As I was being discharged from the TEE, we scheduled the surgery to close my PFO for Friday, September 19th, 2014.
The week prior to the surgery I was pretty calm and collected, but the morning of the surgery I started to panic.
What if something went wrong?
What if I had a stroke, or worse, while on the operating table?
What if the surgery didn’t work and I still got bent like a pretzel?
In a nutshell, I was scared shitless. But in the month between verifying the PFO existed and that morning, I had spoken with several people who had undergone the procedure. Every single one of them spoke positively about the success of the procedure, and those conversations gave me the strength to continue.
The nurse came to prep me for surgery, and then about half-past 8 in the morning I was wheeled into the OR. This time there would be no anesthesia to knock me out, just a local so I would not feel the procedure.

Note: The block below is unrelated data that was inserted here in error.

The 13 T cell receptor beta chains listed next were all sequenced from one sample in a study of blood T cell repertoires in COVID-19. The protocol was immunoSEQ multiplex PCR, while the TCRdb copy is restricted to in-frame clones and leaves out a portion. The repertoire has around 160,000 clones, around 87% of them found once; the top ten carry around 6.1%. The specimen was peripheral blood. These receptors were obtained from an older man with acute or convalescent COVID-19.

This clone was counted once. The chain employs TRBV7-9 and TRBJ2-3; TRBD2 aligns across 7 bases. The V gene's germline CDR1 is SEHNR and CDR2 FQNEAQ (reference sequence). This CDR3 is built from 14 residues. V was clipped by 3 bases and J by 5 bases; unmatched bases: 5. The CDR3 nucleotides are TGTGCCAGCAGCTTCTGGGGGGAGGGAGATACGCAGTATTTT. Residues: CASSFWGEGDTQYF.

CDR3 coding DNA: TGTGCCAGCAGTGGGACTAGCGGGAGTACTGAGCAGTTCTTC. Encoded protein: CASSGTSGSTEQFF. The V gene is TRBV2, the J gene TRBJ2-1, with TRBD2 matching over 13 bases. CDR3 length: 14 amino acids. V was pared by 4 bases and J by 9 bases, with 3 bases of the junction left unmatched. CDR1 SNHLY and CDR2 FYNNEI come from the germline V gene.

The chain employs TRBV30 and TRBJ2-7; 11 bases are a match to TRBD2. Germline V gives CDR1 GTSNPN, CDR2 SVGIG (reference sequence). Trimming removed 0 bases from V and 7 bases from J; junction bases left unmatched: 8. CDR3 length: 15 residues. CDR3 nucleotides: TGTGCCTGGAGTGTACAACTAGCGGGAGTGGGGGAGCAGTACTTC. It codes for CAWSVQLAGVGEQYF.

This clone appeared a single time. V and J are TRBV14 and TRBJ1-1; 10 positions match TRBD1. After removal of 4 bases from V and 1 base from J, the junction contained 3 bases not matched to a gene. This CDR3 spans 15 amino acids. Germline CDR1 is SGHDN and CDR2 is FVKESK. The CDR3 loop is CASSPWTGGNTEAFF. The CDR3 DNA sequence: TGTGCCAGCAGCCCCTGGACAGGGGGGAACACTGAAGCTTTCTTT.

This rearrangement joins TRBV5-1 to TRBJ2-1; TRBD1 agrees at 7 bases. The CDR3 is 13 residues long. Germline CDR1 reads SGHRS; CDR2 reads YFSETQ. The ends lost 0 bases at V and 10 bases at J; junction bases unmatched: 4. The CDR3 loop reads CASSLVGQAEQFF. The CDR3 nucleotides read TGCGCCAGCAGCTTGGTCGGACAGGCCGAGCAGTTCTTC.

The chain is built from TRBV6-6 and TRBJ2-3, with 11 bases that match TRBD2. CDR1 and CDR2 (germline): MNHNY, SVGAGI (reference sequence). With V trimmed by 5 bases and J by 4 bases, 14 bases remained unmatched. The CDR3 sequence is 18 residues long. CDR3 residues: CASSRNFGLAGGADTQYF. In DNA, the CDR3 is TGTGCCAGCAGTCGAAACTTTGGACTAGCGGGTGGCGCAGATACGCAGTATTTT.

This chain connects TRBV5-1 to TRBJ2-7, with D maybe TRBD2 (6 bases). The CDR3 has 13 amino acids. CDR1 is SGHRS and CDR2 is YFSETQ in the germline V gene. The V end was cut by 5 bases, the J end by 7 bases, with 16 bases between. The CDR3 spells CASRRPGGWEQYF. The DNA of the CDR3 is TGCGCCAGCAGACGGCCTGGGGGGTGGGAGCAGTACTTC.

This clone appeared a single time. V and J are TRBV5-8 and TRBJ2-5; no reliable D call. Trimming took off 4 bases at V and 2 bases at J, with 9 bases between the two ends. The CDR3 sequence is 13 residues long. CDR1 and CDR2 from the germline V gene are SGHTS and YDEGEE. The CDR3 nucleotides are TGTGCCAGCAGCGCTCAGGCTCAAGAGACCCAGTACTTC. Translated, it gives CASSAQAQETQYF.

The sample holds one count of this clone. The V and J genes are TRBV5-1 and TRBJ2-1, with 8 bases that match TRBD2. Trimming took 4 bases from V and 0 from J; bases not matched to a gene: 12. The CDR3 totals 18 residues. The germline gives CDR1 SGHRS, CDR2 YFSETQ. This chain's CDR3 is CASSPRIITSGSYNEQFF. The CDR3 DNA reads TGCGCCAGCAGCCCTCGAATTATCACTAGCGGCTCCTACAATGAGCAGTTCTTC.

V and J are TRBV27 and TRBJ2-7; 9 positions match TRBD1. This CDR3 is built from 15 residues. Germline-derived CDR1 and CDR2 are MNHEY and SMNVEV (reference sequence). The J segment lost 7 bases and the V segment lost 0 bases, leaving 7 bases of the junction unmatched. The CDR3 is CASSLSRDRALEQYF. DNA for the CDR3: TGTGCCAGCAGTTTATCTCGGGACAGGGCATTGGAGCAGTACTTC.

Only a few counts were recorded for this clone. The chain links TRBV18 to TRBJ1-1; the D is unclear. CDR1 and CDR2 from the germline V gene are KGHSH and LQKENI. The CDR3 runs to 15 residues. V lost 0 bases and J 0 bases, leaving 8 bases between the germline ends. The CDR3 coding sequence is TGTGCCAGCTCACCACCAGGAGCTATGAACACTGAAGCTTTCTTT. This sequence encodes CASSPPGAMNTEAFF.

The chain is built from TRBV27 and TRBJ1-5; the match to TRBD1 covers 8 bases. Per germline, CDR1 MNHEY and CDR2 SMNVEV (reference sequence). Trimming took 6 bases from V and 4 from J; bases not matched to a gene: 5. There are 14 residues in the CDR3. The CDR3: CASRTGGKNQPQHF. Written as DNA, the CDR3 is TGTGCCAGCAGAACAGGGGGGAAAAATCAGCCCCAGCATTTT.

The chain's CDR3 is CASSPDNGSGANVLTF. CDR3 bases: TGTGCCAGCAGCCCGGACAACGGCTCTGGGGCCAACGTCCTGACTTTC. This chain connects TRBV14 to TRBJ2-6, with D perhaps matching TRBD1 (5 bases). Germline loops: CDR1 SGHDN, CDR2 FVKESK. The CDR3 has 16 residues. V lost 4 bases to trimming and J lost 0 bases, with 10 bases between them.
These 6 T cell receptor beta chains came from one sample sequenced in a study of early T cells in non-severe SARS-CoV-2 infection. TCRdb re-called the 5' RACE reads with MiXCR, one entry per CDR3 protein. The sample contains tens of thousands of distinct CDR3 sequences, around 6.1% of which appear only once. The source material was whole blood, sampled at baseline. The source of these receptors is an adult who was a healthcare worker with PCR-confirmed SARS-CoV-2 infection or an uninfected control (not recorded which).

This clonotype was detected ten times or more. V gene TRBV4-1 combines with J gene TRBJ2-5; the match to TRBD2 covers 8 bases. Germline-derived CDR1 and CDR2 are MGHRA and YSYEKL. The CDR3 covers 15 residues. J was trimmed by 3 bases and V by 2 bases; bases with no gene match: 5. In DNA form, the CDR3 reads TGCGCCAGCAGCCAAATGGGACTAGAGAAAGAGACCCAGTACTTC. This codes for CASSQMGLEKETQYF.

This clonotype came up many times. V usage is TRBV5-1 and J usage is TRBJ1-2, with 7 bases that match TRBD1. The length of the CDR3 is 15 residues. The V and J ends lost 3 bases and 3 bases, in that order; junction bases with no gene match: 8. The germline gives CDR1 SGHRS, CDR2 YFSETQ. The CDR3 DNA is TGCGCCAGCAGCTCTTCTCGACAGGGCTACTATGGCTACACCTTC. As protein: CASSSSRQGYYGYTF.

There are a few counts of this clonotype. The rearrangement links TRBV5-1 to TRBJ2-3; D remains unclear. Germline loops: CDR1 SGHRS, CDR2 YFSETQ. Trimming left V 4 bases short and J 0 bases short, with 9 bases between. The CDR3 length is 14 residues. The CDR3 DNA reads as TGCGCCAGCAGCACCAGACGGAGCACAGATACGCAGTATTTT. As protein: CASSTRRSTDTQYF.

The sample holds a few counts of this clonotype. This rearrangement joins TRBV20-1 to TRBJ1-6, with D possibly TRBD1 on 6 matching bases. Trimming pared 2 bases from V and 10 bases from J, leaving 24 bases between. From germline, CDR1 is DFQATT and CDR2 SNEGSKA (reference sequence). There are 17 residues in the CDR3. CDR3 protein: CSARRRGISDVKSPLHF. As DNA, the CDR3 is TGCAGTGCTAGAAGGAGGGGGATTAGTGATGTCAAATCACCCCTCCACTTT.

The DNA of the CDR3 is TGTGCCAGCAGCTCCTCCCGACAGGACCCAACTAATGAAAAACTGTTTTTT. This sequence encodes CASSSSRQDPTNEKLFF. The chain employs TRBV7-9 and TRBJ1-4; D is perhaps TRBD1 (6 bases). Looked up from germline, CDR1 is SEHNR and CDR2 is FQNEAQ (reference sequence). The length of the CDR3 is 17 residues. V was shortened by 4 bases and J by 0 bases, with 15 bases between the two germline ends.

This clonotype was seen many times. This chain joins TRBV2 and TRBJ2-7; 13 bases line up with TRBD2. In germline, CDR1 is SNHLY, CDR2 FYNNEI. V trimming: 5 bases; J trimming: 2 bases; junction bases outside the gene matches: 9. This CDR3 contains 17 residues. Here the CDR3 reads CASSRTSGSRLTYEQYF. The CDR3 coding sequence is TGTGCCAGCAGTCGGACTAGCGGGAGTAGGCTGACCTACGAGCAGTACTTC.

Did I mention that the surgery involved a catheter inserted in my groin region? The room was cold, and I was conscious, and my junk was on full display for the world to see. The attendants prepped me and got me ready, and then my surgeon came into the room.
What happened next was a weird, surreal, experience. It must have been nerves, but I was talking like crazy and I carried on a conversation with the surgeon while he was probing and plumbing around, inserting tubes into my body, making his way to my heart.
We talked about family vacations, travels, and the like.
He talked about his kids, and I talked about my wife and our trips to the islands and my god kids. I also offered to teach his kids scuba (he hasn’t taken me up on it).
About ten minutes after he started, he announced he found and plugged the hole. He also told me it was one of the smaller ones he has ever had to close.